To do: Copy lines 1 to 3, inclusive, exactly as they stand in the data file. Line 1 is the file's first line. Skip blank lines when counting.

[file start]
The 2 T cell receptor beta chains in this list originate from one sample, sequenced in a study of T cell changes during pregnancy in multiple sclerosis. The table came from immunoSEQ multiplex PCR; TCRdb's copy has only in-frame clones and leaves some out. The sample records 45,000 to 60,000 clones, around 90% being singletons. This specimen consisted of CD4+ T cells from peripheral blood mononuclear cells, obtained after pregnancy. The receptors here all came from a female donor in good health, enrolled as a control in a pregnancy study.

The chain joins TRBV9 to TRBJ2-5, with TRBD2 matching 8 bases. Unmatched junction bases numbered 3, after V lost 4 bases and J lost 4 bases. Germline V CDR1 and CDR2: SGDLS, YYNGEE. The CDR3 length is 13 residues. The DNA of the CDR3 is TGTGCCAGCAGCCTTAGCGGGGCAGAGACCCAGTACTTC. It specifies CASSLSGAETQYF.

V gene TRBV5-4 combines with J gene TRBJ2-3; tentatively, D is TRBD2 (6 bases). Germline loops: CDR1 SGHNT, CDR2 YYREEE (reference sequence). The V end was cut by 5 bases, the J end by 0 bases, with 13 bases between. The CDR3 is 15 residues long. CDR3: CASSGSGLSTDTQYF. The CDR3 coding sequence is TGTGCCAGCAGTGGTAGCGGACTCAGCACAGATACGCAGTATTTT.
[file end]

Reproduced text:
The 2 T cell receptor beta chains in this list originate from one sample, sequenced in a study of T cell changes during pregnancy in multiple sclerosis. The table came from immunoSEQ multiplex PCR; TCRdb's copy has only in-frame clones and leaves some out. The sample records 45,000 to 60,000 clones, around 90% being singletons. This specimen consisted of CD4+ T cells from peripheral blood mononuclear cells, obtained after pregnancy. The receptors here all came from a female donor in good health, enrolled as a control in a pregnancy study.

The chain joins TRBV9 to TRBJ2-5, with TRBD2 matching 8 bases. Unmatched junction bases numbered 3, after V lost 4 bases and J lost 4 bases. Germline V CDR1 and CDR2: SGDLS, YYNGEE. The CDR3 length is 13 residues. The DNA of the CDR3 is TGTGCCAGCAGCCTTAGCGGGGCAGAGACCCAGTACTTC. It specifies CASSLSGAETQYF.

V gene TRBV5-4 combines with J gene TRBJ2-3; tentatively, D is TRBD2 (6 bases). Germline loops: CDR1 SGHNT, CDR2 YYREEE (reference sequence). The V end was cut by 5 bases, the J end by 0 bases, with 13 bases between. The CDR3 is 15 residues long. CDR3: CASSGSGLSTDTQYF. The CDR3 coding sequence is TGTGCCAGCAGTGGTAGCGGACTCAGCACAGATACGCAGTATTTT.